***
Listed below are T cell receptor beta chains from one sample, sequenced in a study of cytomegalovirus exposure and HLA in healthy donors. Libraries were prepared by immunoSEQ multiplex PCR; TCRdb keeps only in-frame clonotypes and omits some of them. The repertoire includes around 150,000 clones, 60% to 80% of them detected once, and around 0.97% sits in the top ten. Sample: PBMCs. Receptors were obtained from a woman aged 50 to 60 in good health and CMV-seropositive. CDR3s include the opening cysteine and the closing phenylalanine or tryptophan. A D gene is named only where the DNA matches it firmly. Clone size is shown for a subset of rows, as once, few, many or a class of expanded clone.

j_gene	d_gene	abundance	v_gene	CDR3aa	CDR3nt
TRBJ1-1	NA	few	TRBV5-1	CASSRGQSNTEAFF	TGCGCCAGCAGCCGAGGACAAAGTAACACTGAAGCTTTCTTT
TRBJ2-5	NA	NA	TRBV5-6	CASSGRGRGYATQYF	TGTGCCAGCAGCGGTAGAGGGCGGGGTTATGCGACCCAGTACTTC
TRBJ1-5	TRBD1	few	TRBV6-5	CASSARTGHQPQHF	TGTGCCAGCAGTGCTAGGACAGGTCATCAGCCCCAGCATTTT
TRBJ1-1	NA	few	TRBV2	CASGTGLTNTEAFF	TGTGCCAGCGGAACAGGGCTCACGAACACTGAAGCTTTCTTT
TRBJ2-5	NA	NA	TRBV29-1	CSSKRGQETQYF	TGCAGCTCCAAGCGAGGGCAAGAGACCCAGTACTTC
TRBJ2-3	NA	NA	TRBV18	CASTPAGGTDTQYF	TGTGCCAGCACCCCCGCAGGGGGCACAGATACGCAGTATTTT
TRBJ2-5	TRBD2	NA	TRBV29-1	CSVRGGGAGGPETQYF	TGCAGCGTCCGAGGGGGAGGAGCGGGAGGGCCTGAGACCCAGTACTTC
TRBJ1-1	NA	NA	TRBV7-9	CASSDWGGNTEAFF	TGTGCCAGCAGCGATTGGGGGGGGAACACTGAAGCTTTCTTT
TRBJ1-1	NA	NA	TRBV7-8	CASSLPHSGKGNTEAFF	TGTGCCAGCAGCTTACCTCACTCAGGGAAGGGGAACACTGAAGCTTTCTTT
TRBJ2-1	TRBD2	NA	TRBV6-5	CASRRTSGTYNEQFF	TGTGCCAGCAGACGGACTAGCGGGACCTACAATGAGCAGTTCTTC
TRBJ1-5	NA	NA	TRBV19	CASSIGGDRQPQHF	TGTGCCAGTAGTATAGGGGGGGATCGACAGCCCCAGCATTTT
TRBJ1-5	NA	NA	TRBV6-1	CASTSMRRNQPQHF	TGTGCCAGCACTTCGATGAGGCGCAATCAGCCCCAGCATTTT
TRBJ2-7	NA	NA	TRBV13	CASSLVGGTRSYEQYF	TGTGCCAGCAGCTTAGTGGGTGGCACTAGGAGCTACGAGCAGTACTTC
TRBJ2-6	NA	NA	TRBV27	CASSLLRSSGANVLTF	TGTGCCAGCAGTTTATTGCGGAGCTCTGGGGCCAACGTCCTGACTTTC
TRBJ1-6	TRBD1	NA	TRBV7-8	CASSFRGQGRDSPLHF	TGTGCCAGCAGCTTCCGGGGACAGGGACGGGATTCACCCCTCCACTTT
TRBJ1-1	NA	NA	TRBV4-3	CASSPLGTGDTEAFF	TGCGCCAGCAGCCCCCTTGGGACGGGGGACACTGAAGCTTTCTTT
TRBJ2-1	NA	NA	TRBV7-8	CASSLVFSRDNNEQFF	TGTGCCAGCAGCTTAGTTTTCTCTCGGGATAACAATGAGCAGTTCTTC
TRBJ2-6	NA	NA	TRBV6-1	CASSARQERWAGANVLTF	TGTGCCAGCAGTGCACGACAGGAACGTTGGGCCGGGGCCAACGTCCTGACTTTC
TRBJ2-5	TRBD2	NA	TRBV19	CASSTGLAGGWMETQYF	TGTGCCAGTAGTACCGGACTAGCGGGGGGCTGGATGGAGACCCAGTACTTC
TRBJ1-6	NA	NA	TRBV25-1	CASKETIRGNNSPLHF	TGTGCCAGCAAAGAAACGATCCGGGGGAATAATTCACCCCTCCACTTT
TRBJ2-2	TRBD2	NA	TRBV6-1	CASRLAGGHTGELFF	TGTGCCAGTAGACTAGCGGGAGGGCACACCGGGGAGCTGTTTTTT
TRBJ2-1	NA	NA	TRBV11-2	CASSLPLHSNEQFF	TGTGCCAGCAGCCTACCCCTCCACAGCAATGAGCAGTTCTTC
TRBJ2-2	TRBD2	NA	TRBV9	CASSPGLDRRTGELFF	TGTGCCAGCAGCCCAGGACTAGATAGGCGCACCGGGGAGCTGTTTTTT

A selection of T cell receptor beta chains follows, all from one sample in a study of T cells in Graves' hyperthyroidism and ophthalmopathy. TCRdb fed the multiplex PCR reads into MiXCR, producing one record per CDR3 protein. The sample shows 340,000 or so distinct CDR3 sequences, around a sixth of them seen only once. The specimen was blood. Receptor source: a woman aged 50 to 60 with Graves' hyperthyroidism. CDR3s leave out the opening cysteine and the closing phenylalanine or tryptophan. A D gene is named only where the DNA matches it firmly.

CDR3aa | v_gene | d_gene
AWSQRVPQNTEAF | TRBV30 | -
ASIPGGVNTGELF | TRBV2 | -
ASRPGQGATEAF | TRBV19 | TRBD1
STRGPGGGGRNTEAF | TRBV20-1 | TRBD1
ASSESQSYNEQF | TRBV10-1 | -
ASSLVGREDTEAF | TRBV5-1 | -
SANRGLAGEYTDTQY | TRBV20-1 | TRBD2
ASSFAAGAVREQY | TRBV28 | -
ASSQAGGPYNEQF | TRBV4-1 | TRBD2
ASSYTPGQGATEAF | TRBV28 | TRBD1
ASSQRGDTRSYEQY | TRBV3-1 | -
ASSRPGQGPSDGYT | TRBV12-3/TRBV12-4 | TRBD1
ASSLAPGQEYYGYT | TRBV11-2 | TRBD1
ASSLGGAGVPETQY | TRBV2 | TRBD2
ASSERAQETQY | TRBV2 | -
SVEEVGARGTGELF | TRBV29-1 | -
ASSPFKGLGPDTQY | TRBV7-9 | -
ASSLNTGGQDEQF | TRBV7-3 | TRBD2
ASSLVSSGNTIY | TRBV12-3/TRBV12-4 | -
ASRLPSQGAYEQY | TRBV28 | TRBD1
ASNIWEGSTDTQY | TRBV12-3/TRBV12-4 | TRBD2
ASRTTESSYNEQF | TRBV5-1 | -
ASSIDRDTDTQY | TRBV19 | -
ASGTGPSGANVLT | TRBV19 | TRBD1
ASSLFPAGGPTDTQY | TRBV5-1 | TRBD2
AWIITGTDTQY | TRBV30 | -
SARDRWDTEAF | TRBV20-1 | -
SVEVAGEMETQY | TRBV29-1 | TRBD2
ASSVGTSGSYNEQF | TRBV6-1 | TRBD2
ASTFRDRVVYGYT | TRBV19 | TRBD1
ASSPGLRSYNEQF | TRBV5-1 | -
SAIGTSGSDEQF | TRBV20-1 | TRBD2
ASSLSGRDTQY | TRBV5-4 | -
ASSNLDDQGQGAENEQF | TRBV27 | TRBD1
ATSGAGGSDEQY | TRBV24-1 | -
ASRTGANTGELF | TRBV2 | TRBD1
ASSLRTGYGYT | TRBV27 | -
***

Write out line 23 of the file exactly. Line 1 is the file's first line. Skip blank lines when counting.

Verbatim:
TRBJ2-2	TRBD2	NA	TRBV6-1	CASRLAGGHTGELFF	TGTGCCAGTAGACTAGCGGGAGGGCACACCGGGGAGCTGTTTTTT